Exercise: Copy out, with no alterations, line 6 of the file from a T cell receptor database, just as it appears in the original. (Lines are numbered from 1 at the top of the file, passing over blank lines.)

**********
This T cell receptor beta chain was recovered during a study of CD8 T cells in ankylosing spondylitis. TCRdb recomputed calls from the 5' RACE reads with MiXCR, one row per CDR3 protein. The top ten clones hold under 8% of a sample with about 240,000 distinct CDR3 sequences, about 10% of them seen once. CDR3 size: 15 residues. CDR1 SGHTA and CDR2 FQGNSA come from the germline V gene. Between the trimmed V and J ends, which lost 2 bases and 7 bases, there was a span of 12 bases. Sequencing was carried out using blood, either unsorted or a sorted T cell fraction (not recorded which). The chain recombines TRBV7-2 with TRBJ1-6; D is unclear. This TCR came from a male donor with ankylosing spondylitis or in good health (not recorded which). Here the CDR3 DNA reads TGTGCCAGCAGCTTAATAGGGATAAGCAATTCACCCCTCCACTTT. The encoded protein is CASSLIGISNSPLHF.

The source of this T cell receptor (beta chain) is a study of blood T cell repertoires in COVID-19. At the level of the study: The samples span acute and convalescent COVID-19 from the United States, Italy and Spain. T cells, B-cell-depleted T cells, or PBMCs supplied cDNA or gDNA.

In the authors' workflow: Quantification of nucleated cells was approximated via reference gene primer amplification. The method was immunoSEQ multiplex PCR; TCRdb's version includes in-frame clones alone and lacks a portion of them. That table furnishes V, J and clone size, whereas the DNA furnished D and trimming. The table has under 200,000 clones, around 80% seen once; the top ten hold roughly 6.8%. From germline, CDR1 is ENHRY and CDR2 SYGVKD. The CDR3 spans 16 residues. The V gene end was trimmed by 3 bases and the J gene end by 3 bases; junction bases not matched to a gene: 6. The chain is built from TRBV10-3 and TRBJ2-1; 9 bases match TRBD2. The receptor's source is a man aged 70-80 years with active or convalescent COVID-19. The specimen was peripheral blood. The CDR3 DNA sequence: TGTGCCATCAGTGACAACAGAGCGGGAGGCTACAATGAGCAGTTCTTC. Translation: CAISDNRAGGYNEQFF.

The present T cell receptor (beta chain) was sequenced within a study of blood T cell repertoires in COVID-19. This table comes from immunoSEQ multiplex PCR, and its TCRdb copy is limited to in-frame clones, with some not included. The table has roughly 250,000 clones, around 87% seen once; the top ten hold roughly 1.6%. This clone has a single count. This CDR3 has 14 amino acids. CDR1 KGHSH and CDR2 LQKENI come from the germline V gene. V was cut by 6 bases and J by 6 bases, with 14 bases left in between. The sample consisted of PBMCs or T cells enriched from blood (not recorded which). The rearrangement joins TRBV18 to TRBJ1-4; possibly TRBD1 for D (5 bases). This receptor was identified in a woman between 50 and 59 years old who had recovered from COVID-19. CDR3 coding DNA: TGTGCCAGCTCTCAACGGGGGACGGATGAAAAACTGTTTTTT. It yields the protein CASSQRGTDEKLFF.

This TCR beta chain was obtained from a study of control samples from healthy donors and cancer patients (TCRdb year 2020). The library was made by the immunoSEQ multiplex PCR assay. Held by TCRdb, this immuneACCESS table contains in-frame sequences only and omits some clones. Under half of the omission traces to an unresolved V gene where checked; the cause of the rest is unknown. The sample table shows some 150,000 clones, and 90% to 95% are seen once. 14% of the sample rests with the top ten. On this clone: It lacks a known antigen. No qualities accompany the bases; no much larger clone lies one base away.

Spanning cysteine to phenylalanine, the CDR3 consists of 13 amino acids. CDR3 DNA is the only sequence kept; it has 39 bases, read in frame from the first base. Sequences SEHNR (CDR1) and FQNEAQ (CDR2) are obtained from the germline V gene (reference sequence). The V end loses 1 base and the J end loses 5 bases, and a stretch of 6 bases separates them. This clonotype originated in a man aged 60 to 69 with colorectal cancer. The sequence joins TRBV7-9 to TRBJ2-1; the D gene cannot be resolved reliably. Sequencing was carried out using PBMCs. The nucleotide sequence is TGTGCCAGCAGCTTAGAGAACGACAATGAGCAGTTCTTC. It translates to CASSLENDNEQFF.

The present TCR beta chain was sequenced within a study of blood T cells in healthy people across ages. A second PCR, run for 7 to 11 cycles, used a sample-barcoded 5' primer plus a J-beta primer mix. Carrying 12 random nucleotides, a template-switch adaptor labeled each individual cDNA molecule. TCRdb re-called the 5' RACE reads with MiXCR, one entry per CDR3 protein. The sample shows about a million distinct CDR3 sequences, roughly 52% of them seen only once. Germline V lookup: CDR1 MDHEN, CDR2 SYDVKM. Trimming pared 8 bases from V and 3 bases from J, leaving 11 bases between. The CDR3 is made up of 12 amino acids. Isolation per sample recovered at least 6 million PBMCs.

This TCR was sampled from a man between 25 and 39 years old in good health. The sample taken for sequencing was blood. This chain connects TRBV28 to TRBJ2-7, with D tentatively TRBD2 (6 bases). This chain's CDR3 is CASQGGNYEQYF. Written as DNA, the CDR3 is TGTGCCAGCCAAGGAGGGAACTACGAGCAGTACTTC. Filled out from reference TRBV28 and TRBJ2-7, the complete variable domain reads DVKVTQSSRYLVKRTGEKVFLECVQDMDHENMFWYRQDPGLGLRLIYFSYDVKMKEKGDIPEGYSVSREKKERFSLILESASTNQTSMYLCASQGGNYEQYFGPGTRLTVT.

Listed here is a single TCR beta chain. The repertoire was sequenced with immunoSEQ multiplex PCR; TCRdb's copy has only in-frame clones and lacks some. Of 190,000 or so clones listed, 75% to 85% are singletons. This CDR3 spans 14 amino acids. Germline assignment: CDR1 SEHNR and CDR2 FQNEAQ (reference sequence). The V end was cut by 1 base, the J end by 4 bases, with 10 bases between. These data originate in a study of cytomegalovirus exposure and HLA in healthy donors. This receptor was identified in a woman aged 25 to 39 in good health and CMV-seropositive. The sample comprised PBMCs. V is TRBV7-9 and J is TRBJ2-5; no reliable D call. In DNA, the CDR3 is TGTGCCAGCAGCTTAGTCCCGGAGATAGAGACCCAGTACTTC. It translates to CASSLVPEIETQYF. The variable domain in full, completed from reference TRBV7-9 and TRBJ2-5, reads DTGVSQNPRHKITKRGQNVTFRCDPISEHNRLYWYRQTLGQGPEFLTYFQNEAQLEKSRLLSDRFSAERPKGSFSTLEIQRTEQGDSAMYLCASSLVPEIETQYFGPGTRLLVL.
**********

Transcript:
Spanning cysteine to phenylalanine, the CDR3 consists of 13 amino acids. CDR3 DNA is the only sequence kept; it has 39 bases, read in frame from the first base. Sequences SEHNR (CDR1) and FQNEAQ (CDR2) are obtained from the germline V gene (reference sequence). The V end loses 1 base and the J end loses 5 bases, and a stretch of 6 bases separates them. This clonotype originated in a man aged 60 to 69 with colorectal cancer. The sequence joins TRBV7-9 to TRBJ2-1; the D gene cannot be resolved reliably. Sequencing was carried out using PBMCs. The nucleotide sequence is TGTGCCAGCAGCTTAGAGAACGACAATGAGCAGTTCTTC. It translates to CASSLENDNEQFF.